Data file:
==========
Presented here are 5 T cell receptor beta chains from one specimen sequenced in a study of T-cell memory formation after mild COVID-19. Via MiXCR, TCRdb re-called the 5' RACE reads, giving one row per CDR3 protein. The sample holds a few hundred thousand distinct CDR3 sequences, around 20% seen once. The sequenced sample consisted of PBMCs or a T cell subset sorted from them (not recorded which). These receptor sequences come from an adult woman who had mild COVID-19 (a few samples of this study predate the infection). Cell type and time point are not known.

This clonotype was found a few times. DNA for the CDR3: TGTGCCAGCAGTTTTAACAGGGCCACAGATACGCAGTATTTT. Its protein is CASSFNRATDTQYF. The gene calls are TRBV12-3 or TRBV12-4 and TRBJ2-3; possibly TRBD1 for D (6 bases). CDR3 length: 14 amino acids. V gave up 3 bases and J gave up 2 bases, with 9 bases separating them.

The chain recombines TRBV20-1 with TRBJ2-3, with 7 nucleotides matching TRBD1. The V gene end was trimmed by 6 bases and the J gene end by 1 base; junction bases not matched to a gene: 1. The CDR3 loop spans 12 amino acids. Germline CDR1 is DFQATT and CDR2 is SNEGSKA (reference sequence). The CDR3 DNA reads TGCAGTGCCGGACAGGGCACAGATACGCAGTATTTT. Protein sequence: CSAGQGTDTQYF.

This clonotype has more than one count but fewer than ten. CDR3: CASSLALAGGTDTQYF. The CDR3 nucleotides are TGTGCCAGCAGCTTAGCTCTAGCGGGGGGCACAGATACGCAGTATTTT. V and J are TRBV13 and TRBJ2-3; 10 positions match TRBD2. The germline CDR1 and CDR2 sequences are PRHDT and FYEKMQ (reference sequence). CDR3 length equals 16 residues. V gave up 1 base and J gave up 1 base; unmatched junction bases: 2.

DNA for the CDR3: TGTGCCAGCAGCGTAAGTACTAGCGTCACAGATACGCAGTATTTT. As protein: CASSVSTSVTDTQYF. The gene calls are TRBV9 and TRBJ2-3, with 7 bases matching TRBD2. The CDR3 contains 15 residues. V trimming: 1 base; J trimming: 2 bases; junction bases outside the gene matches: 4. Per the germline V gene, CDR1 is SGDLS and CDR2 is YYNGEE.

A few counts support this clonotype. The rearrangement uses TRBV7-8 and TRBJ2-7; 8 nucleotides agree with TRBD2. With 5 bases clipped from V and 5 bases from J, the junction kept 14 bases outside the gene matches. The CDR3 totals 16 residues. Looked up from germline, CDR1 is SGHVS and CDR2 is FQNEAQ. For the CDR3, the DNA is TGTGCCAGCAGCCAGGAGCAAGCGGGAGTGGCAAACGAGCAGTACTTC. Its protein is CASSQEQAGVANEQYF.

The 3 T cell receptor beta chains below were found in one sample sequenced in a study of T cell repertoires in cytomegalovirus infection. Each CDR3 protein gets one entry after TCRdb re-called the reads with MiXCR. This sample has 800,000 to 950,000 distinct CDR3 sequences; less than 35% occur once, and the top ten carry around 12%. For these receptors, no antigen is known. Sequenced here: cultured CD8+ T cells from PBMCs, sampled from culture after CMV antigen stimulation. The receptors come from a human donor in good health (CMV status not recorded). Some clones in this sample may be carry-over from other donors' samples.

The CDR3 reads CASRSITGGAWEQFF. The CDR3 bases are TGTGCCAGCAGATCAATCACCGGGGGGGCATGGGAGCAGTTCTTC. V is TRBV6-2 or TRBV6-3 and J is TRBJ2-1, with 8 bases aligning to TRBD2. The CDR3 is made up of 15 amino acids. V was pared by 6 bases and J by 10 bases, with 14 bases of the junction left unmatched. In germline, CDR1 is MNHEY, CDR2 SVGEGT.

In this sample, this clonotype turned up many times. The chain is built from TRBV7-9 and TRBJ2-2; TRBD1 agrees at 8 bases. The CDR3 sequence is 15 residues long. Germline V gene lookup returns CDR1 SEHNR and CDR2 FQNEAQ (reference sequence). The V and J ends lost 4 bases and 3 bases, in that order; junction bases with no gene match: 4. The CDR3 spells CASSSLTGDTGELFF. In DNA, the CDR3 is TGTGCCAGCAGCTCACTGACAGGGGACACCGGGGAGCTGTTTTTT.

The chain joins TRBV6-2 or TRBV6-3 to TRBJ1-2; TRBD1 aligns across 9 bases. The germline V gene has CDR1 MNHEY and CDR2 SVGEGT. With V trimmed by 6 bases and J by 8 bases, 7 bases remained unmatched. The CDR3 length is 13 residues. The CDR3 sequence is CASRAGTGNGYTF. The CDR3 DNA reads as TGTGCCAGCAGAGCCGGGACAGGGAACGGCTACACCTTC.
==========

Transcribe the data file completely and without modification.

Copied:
Presented here are 5 T cell receptor beta chains from one specimen sequenced in a study of T-cell memory formation after mild COVID-19. Via MiXCR, TCRdb re-called the 5' RACE reads, giving one row per CDR3 protein. The sample holds a few hundred thousand distinct CDR3 sequences, around 20% seen once. The sequenced sample consisted of PBMCs or a T cell subset sorted from them (not recorded which). These receptor sequences come from an adult woman who had mild COVID-19 (a few samples of this study predate the infection). Cell type and time point are not known.

This clonotype was found a few times. DNA for the CDR3: TGTGCCAGCAGTTTTAACAGGGCCACAGATACGCAGTATTTT. Its protein is CASSFNRATDTQYF. The gene calls are TRBV12-3 or TRBV12-4 and TRBJ2-3; possibly TRBD1 for D (6 bases). CDR3 length: 14 amino acids. V gave up 3 bases and J gave up 2 bases, with 9 bases separating them.

The chain recombines TRBV20-1 with TRBJ2-3, with 7 nucleotides matching TRBD1. The V gene end was trimmed by 6 bases and the J gene end by 1 base; junction bases not matched to a gene: 1. The CDR3 loop spans 12 amino acids. Germline CDR1 is DFQATT and CDR2 is SNEGSKA (reference sequence). The CDR3 DNA reads TGCAGTGCCGGACAGGGCACAGATACGCAGTATTTT. Protein sequence: CSAGQGTDTQYF.

This clonotype has more than one count but fewer than ten. CDR3: CASSLALAGGTDTQYF. The CDR3 nucleotides are TGTGCCAGCAGCTTAGCTCTAGCGGGGGGCACAGATACGCAGTATTTT. V and J are TRBV13 and TRBJ2-3; 10 positions match TRBD2. The germline CDR1 and CDR2 sequences are PRHDT and FYEKMQ (reference sequence). CDR3 length equals 16 residues. V gave up 1 base and J gave up 1 base; unmatched junction bases: 2.

DNA for the CDR3: TGTGCCAGCAGCGTAAGTACTAGCGTCACAGATACGCAGTATTTT. As protein: CASSVSTSVTDTQYF. The gene calls are TRBV9 and TRBJ2-3, with 7 bases matching TRBD2. The CDR3 contains 15 residues. V trimming: 1 base; J trimming: 2 bases; junction bases outside the gene matches: 4. Per the germline V gene, CDR1 is SGDLS and CDR2 is YYNGEE.

A few counts support this clonotype. The rearrangement uses TRBV7-8 and TRBJ2-7; 8 nucleotides agree with TRBD2. With 5 bases clipped from V and 5 bases from J, the junction kept 14 bases outside the gene matches. The CDR3 totals 16 residues. Looked up from germline, CDR1 is SGHVS and CDR2 is FQNEAQ. For the CDR3, the DNA is TGTGCCAGCAGCCAGGAGCAAGCGGGAGTGGCAAACGAGCAGTACTTC. Its protein is CASSQEQAGVANEQYF.

The 3 T cell receptor beta chains below were found in one sample sequenced in a study of T cell repertoires in cytomegalovirus infection. Each CDR3 protein gets one entry after TCRdb re-called the reads with MiXCR. This sample has 800,000 to 950,000 distinct CDR3 sequences; less than 35% occur once, and the top ten carry around 12%. For these receptors, no antigen is known. Sequenced here: cultured CD8+ T cells from PBMCs, sampled from culture after CMV antigen stimulation. The receptors come from a human donor in good health (CMV status not recorded). Some clones in this sample may be carry-over from other donors' samples.

The CDR3 reads CASRSITGGAWEQFF. The CDR3 bases are TGTGCCAGCAGATCAATCACCGGGGGGGCATGGGAGCAGTTCTTC. V is TRBV6-2 or TRBV6-3 and J is TRBJ2-1, with 8 bases aligning to TRBD2. The CDR3 is made up of 15 amino acids. V was pared by 6 bases and J by 10 bases, with 14 bases of the junction left unmatched. In germline, CDR1 is MNHEY, CDR2 SVGEGT.

In this sample, this clonotype turned up many times. The chain is built from TRBV7-9 and TRBJ2-2; TRBD1 agrees at 8 bases. The CDR3 sequence is 15 residues long. Germline V gene lookup returns CDR1 SEHNR and CDR2 FQNEAQ (reference sequence). The V and J ends lost 4 bases and 3 bases, in that order; junction bases with no gene match: 4. The CDR3 spells CASSSLTGDTGELFF. In DNA, the CDR3 is TGTGCCAGCAGCTCACTGACAGGGGACACCGGGGAGCTGTTTTTT.

The chain joins TRBV6-2 or TRBV6-3 to TRBJ1-2; TRBD1 aligns across 9 bases. The germline V gene has CDR1 MNHEY and CDR2 SVGEGT. With V trimmed by 6 bases and J by 8 bases, 7 bases remained unmatched. The CDR3 length is 13 residues. The CDR3 sequence is CASRAGTGNGYTF. The CDR3 DNA reads as TGTGCCAGCAGAGCCGGGACAGGGAACGGCTACACCTTC.